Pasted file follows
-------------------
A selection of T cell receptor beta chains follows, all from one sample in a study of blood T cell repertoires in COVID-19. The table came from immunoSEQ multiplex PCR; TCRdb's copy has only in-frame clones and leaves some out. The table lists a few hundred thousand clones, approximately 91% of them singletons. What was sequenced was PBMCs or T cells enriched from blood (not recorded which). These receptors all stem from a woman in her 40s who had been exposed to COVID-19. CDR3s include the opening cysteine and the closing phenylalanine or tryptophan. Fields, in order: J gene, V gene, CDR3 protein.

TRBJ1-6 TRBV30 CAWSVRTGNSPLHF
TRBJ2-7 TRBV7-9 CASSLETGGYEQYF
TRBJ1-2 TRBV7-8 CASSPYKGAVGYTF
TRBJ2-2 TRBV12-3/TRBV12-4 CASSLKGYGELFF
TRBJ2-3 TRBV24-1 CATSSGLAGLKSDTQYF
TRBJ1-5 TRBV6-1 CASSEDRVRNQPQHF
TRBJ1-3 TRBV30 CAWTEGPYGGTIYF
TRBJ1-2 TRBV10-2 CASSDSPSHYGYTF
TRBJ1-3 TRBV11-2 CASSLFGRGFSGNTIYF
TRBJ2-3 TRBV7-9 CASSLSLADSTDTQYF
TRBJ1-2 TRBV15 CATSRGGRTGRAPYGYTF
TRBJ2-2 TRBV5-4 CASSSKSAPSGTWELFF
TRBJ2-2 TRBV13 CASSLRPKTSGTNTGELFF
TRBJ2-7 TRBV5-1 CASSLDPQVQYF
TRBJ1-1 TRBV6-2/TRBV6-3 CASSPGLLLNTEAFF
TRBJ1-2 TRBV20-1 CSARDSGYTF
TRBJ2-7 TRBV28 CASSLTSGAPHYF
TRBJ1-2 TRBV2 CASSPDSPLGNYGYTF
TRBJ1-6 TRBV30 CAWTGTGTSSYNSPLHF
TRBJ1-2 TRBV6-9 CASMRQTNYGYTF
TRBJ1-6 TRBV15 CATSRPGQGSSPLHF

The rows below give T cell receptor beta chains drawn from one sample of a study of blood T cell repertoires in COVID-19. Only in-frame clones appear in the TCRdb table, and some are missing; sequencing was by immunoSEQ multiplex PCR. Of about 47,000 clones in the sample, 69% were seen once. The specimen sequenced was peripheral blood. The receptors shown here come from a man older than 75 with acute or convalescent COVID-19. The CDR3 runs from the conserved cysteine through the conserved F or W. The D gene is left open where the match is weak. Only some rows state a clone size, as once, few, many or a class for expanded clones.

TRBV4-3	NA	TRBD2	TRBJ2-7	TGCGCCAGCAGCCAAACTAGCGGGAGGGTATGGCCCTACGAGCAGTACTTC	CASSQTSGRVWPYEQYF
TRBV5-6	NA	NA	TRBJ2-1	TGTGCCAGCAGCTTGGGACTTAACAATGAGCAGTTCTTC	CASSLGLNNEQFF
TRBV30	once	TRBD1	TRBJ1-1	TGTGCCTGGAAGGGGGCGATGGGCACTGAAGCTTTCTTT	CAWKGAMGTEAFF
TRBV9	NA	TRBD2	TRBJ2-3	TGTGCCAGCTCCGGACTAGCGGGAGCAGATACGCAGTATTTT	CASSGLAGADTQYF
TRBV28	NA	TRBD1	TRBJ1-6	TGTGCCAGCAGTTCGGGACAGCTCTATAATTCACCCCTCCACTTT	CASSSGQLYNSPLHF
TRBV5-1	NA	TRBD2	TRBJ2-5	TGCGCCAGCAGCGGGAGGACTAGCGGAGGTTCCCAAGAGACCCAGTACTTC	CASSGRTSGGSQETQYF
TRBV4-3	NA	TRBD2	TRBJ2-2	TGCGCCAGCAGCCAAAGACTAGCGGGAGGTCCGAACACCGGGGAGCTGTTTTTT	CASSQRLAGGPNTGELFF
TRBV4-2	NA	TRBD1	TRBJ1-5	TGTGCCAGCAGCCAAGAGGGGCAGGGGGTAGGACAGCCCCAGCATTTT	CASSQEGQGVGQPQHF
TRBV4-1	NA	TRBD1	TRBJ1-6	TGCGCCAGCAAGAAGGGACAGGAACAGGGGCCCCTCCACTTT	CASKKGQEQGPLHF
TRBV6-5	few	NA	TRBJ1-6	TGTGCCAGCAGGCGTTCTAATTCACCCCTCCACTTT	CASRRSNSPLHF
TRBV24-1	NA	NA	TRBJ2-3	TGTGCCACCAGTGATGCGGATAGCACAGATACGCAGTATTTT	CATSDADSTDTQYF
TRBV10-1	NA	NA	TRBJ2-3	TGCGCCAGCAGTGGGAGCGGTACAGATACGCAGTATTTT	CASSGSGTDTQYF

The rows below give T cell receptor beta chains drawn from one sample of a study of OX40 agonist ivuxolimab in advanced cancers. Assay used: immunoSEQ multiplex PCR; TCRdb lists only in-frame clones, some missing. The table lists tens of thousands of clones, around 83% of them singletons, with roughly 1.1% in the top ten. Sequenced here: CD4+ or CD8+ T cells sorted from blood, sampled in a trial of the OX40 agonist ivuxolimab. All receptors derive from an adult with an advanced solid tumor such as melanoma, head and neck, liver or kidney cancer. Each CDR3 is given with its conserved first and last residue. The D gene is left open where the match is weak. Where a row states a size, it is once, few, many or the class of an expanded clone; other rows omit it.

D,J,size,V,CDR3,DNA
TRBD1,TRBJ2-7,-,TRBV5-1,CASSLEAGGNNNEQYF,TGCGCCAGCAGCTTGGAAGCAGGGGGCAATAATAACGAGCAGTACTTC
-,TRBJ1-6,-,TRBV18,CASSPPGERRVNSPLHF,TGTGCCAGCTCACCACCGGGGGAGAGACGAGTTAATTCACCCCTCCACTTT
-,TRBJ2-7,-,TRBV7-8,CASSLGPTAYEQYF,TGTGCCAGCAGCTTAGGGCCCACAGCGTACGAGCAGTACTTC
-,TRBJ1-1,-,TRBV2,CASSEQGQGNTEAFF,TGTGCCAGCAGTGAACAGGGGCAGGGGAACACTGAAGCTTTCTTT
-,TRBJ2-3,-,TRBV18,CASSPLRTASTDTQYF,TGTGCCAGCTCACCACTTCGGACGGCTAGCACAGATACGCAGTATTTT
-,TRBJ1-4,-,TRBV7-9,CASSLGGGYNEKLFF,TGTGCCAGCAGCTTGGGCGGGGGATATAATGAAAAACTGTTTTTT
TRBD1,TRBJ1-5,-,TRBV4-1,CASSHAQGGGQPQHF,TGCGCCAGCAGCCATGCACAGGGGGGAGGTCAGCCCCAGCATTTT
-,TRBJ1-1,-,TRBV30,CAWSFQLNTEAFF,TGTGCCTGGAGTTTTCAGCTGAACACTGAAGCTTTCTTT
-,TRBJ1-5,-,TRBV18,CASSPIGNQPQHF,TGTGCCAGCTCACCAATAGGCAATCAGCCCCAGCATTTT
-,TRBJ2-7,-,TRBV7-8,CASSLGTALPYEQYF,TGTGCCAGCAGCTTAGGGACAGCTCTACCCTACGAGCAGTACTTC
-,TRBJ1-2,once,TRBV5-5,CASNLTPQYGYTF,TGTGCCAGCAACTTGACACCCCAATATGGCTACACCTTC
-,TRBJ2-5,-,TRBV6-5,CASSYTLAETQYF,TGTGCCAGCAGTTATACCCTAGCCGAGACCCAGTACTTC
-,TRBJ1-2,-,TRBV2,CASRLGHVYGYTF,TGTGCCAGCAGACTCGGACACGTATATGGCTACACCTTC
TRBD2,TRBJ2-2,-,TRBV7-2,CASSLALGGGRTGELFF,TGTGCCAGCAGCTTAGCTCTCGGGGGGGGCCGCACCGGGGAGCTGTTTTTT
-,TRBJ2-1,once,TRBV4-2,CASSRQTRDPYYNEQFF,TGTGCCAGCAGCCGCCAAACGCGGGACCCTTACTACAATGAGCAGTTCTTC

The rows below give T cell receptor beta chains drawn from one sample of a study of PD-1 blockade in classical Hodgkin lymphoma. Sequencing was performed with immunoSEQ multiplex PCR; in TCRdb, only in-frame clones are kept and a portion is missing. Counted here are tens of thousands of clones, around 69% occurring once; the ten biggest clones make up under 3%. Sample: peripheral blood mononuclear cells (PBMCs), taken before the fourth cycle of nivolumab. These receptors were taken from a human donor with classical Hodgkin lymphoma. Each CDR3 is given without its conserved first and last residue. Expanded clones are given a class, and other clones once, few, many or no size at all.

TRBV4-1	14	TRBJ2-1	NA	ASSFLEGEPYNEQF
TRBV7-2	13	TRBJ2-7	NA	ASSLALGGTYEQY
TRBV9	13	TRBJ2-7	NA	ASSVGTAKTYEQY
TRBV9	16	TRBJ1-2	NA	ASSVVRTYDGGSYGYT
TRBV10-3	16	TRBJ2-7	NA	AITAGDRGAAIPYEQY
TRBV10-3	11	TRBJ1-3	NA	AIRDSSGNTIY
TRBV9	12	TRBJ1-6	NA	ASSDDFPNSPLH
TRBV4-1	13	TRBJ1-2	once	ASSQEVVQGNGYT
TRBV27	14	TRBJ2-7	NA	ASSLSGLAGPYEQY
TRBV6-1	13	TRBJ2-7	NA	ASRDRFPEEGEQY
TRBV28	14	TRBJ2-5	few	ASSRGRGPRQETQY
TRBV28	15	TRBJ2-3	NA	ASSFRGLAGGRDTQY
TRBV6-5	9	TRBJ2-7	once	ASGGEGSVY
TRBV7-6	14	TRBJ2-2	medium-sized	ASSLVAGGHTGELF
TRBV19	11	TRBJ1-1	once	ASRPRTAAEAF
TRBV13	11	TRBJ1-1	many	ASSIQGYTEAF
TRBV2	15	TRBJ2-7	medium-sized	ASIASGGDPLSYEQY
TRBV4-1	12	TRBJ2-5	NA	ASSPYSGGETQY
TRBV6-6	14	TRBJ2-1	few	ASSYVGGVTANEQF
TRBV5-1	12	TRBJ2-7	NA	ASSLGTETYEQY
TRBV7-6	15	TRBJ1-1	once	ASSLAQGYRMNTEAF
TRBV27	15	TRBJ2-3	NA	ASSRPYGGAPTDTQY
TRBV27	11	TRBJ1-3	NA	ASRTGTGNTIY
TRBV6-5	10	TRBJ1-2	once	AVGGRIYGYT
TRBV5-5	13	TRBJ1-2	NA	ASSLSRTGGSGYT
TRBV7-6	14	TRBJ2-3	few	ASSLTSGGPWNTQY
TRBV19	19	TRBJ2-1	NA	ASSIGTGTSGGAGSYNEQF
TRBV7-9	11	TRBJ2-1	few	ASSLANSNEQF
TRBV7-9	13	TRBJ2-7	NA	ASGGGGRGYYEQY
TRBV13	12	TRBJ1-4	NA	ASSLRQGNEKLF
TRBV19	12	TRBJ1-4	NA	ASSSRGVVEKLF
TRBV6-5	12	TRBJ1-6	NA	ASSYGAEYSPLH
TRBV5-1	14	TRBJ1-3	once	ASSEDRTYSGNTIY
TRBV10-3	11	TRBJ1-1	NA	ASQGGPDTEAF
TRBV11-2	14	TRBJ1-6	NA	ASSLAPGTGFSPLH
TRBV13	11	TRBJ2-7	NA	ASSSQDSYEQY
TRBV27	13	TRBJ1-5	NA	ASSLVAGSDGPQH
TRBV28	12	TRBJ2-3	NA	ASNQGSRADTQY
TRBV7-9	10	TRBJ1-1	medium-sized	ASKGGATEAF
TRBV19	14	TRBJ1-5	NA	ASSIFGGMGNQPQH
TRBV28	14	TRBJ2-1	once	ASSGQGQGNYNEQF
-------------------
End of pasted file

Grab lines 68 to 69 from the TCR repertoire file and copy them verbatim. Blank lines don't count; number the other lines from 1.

TRBV19	11	TRBJ1-1	once	ASRPRTAAEAF
TRBV13	11	TRBJ1-1	many	ASSIQGYTEAF